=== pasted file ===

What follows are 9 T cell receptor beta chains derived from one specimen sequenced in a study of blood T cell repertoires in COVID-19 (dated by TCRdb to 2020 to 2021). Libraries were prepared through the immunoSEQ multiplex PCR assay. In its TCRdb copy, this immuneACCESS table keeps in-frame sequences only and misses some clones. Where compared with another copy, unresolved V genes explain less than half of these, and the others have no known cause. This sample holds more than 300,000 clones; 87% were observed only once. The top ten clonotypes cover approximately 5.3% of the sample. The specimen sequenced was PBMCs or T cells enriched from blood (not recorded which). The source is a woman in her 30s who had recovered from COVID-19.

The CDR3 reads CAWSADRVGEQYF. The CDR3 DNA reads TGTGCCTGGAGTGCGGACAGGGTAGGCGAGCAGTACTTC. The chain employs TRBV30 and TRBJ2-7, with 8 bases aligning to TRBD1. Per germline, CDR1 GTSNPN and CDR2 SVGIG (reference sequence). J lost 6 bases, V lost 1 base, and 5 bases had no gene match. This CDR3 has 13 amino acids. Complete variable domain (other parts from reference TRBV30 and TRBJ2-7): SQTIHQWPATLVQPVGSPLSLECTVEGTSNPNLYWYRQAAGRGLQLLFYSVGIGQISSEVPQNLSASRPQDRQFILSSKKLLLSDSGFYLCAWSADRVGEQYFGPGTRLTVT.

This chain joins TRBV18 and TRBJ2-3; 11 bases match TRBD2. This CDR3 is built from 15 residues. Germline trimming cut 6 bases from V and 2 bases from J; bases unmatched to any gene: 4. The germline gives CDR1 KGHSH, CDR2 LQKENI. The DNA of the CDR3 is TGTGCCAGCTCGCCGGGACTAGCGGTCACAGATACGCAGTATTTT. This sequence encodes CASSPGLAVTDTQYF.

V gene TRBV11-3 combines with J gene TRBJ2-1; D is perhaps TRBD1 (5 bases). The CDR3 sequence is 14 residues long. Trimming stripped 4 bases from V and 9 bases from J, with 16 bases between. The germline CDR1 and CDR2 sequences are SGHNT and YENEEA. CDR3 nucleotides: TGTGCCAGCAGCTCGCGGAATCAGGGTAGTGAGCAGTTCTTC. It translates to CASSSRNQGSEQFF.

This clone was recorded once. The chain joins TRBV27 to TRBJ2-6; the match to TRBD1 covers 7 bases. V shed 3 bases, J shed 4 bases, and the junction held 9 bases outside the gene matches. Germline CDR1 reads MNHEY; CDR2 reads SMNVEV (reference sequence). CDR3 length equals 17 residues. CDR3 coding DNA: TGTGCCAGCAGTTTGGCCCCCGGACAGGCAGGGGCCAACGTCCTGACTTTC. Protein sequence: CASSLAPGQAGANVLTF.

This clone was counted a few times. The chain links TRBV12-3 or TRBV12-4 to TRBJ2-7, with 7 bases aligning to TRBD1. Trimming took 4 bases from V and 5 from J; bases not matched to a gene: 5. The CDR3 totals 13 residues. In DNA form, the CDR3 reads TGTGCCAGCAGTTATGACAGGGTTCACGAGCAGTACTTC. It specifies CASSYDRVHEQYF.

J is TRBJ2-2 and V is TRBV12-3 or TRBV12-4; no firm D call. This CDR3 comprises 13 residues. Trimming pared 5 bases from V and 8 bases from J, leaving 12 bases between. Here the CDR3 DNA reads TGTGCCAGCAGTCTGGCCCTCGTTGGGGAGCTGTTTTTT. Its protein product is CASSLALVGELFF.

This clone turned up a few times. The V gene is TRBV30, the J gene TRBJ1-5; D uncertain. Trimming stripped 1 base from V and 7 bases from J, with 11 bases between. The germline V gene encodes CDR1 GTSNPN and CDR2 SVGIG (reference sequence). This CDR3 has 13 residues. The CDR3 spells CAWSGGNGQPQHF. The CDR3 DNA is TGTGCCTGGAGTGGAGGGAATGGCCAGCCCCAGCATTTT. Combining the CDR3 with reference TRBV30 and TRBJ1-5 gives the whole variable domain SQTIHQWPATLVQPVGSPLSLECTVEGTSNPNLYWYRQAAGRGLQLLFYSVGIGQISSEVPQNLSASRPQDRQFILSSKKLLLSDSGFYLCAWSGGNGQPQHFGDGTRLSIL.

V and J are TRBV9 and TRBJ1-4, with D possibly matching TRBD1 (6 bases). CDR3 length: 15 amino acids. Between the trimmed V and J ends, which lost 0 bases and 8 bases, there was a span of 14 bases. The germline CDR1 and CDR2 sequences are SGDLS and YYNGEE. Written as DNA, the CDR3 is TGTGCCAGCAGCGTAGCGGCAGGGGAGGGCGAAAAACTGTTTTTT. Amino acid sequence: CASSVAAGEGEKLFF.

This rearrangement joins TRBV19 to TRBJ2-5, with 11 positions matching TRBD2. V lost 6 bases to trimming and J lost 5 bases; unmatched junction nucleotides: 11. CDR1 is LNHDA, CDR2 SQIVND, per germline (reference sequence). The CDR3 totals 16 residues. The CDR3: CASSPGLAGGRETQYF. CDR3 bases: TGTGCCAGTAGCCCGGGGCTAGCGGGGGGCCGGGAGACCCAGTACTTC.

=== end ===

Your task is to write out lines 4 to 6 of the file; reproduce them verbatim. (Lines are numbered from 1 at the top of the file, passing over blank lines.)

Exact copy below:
V gene TRBV11-3 combines with J gene TRBJ2-1; D is perhaps TRBD1 (5 bases). The CDR3 sequence is 14 residues long. Trimming stripped 4 bases from V and 9 bases from J, with 16 bases between. The germline CDR1 and CDR2 sequences are SGHNT and YENEEA. CDR3 nucleotides: TGTGCCAGCAGCTCGCGGAATCAGGGTAGTGAGCAGTTCTTC. It translates to CASSSRNQGSEQFF.

This clone was recorded once. The chain joins TRBV27 to TRBJ2-6; the match to TRBD1 covers 7 bases. V shed 3 bases, J shed 4 bases, and the junction held 9 bases outside the gene matches. Germline CDR1 reads MNHEY; CDR2 reads SMNVEV (reference sequence). CDR3 length equals 17 residues. CDR3 coding DNA: TGTGCCAGCAGTTTGGCCCCCGGACAGGCAGGGGCCAACGTCCTGACTTTC. Protein sequence: CASSLAPGQAGANVLTF.

This clone was counted a few times. The chain links TRBV12-3 or TRBV12-4 to TRBJ2-7, with 7 bases aligning to TRBD1. Trimming took 4 bases from V and 5 from J; bases not matched to a gene: 5. The CDR3 totals 13 residues. In DNA form, the CDR3 reads TGTGCCAGCAGTTATGACAGGGTTCACGAGCAGTACTTC. It specifies CASSYDRVHEQYF.